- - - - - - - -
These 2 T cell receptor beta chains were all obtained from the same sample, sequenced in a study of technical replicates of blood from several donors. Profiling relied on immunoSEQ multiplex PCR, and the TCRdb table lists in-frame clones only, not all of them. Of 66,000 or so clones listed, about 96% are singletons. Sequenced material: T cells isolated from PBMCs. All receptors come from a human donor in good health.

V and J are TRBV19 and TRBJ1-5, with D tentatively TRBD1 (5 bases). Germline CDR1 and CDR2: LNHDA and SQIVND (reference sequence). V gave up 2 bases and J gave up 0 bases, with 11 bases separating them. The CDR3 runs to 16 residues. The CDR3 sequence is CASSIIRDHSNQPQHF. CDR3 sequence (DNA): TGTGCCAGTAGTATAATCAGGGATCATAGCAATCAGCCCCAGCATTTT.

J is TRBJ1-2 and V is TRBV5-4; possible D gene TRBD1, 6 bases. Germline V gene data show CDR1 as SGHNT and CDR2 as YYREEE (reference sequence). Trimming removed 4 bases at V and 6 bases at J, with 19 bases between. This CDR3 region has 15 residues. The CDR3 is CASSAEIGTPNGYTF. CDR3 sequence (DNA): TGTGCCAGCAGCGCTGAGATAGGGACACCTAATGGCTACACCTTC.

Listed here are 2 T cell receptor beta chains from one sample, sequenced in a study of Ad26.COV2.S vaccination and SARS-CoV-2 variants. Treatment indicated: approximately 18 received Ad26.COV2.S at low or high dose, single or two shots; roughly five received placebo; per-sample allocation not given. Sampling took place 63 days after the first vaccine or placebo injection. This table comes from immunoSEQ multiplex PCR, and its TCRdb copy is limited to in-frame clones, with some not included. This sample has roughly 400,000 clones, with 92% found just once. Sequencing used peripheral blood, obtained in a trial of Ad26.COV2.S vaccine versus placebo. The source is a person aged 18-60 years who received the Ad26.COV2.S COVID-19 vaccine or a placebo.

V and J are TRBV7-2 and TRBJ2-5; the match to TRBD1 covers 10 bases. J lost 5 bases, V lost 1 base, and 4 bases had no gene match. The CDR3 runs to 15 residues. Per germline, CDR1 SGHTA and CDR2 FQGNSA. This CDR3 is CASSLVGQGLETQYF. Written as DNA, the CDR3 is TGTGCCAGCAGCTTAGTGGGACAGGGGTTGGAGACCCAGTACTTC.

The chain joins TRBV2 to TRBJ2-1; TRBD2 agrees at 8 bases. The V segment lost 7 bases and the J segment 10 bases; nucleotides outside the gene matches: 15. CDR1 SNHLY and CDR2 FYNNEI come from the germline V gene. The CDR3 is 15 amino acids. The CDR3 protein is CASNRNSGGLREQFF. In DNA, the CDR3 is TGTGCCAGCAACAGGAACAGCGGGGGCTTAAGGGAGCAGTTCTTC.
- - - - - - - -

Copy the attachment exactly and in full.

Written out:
These 2 T cell receptor beta chains were all obtained from the same sample, sequenced in a study of technical replicates of blood from several donors. Profiling relied on immunoSEQ multiplex PCR, and the TCRdb table lists in-frame clones only, not all of them. Of 66,000 or so clones listed, about 96% are singletons. Sequenced material: T cells isolated from PBMCs. All receptors come from a human donor in good health.

V and J are TRBV19 and TRBJ1-5, with D tentatively TRBD1 (5 bases). Germline CDR1 and CDR2: LNHDA and SQIVND (reference sequence). V gave up 2 bases and J gave up 0 bases, with 11 bases separating them. The CDR3 runs to 16 residues. The CDR3 sequence is CASSIIRDHSNQPQHF. CDR3 sequence (DNA): TGTGCCAGTAGTATAATCAGGGATCATAGCAATCAGCCCCAGCATTTT.

J is TRBJ1-2 and V is TRBV5-4; possible D gene TRBD1, 6 bases. Germline V gene data show CDR1 as SGHNT and CDR2 as YYREEE (reference sequence). Trimming removed 4 bases at V and 6 bases at J, with 19 bases between. This CDR3 region has 15 residues. The CDR3 is CASSAEIGTPNGYTF. CDR3 sequence (DNA): TGTGCCAGCAGCGCTGAGATAGGGACACCTAATGGCTACACCTTC.

Listed here are 2 T cell receptor beta chains from one sample, sequenced in a study of Ad26.COV2.S vaccination and SARS-CoV-2 variants. Treatment indicated: approximately 18 received Ad26.COV2.S at low or high dose, single or two shots; roughly five received placebo; per-sample allocation not given. Sampling took place 63 days after the first vaccine or placebo injection. This table comes from immunoSEQ multiplex PCR, and its TCRdb copy is limited to in-frame clones, with some not included. This sample has roughly 400,000 clones, with 92% found just once. Sequencing used peripheral blood, obtained in a trial of Ad26.COV2.S vaccine versus placebo. The source is a person aged 18-60 years who received the Ad26.COV2.S COVID-19 vaccine or a placebo.

V and J are TRBV7-2 and TRBJ2-5; the match to TRBD1 covers 10 bases. J lost 5 bases, V lost 1 base, and 4 bases had no gene match. The CDR3 runs to 15 residues. Per germline, CDR1 SGHTA and CDR2 FQGNSA. This CDR3 is CASSLVGQGLETQYF. Written as DNA, the CDR3 is TGTGCCAGCAGCTTAGTGGGACAGGGGTTGGAGACCCAGTACTTC.

The chain joins TRBV2 to TRBJ2-1; TRBD2 agrees at 8 bases. The V segment lost 7 bases and the J segment 10 bases; nucleotides outside the gene matches: 15. CDR1 SNHLY and CDR2 FYNNEI come from the germline V gene. The CDR3 is 15 amino acids. The CDR3 protein is CASNRNSGGLREQFF. In DNA, the CDR3 is TGTGCCAGCAACAGGAACAGCGGGGGCTTAAGGGAGCAGTTCTTC.